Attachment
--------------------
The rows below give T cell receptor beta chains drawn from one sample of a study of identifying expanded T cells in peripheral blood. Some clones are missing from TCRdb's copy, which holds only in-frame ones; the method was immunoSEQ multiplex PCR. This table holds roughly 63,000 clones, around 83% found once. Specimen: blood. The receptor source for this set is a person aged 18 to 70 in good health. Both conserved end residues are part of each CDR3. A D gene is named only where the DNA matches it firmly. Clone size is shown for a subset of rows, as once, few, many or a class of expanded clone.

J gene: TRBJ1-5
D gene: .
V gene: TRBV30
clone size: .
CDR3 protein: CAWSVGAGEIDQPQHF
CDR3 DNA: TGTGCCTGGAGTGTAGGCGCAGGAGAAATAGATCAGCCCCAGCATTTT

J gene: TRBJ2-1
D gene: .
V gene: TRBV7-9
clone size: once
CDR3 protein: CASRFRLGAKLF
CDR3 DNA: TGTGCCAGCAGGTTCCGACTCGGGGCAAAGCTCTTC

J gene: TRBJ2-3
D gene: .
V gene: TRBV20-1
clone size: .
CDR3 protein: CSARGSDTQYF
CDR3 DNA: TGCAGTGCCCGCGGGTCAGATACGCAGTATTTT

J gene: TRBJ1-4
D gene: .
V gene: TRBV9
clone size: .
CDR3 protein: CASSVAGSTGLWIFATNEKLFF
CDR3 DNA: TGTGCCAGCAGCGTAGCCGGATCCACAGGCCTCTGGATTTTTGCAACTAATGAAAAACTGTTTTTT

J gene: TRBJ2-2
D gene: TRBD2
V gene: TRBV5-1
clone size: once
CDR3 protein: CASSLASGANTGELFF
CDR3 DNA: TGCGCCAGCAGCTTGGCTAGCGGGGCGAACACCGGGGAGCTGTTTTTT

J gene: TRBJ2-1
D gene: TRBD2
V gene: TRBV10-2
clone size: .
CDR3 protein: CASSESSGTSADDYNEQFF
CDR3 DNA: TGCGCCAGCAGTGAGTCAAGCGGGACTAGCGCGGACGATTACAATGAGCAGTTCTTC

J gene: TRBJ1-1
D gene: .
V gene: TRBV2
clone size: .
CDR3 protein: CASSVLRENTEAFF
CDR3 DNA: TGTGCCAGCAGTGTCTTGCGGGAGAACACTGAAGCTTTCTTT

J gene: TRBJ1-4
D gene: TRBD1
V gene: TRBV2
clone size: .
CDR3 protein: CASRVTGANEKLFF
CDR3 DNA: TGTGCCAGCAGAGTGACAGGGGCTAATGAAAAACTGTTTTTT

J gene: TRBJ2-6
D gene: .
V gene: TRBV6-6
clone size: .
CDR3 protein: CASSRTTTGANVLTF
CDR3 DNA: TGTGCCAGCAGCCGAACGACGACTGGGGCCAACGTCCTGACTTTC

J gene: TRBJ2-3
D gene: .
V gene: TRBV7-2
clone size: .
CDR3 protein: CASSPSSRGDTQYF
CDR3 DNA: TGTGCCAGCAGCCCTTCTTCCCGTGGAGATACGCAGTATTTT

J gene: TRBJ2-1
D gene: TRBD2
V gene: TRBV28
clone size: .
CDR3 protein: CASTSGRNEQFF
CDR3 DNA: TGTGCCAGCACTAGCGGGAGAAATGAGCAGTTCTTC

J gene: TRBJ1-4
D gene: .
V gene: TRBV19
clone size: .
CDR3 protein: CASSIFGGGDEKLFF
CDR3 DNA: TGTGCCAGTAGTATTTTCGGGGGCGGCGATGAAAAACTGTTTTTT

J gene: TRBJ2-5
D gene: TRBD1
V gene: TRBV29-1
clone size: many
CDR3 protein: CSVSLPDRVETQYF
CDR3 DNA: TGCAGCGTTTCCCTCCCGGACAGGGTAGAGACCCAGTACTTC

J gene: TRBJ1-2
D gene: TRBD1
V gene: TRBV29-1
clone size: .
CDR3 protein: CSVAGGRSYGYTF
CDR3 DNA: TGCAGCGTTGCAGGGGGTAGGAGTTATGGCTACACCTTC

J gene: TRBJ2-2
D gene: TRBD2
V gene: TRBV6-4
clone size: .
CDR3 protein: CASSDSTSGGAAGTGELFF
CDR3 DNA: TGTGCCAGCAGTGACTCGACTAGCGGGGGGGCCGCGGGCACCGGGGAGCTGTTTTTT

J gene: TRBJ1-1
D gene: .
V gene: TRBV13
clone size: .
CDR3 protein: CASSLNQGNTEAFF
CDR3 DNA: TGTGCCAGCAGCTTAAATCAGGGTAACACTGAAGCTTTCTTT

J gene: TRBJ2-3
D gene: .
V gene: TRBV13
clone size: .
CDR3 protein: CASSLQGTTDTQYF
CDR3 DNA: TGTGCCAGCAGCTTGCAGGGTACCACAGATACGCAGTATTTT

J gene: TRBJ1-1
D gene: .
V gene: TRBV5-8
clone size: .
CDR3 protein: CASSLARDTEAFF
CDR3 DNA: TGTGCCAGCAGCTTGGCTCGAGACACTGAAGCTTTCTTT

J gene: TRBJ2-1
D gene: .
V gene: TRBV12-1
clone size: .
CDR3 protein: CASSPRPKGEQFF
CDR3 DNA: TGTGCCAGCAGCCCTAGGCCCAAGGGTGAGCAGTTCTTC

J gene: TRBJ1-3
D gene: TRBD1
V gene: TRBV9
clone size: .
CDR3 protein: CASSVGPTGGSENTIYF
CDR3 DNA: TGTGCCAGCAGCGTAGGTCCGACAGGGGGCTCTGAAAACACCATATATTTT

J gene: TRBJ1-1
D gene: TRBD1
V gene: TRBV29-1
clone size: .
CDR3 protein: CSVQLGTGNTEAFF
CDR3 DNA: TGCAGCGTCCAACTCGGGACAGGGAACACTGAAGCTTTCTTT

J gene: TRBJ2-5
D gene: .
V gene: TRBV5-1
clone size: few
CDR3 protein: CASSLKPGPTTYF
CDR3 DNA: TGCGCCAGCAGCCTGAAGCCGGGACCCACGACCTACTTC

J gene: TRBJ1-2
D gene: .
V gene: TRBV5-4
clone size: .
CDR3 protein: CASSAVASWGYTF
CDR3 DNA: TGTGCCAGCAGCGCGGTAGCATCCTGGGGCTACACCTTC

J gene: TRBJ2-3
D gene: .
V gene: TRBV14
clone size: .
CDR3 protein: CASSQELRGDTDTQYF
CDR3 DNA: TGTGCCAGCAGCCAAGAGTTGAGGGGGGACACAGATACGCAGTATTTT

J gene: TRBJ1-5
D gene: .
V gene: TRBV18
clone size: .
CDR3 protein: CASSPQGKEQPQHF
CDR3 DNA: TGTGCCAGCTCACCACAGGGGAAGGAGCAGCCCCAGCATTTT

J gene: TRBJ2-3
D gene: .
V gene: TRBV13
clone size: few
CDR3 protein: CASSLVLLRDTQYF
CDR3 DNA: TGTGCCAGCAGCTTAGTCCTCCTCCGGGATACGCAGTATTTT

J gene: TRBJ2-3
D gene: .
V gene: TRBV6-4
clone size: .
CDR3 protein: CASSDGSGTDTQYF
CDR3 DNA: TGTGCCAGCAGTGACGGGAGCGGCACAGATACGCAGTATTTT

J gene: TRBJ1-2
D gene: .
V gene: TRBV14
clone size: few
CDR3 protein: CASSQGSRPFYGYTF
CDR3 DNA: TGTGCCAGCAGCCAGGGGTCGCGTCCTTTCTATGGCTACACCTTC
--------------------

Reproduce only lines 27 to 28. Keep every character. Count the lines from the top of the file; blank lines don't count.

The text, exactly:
D gene: TRBD2
V gene: TRBV5-1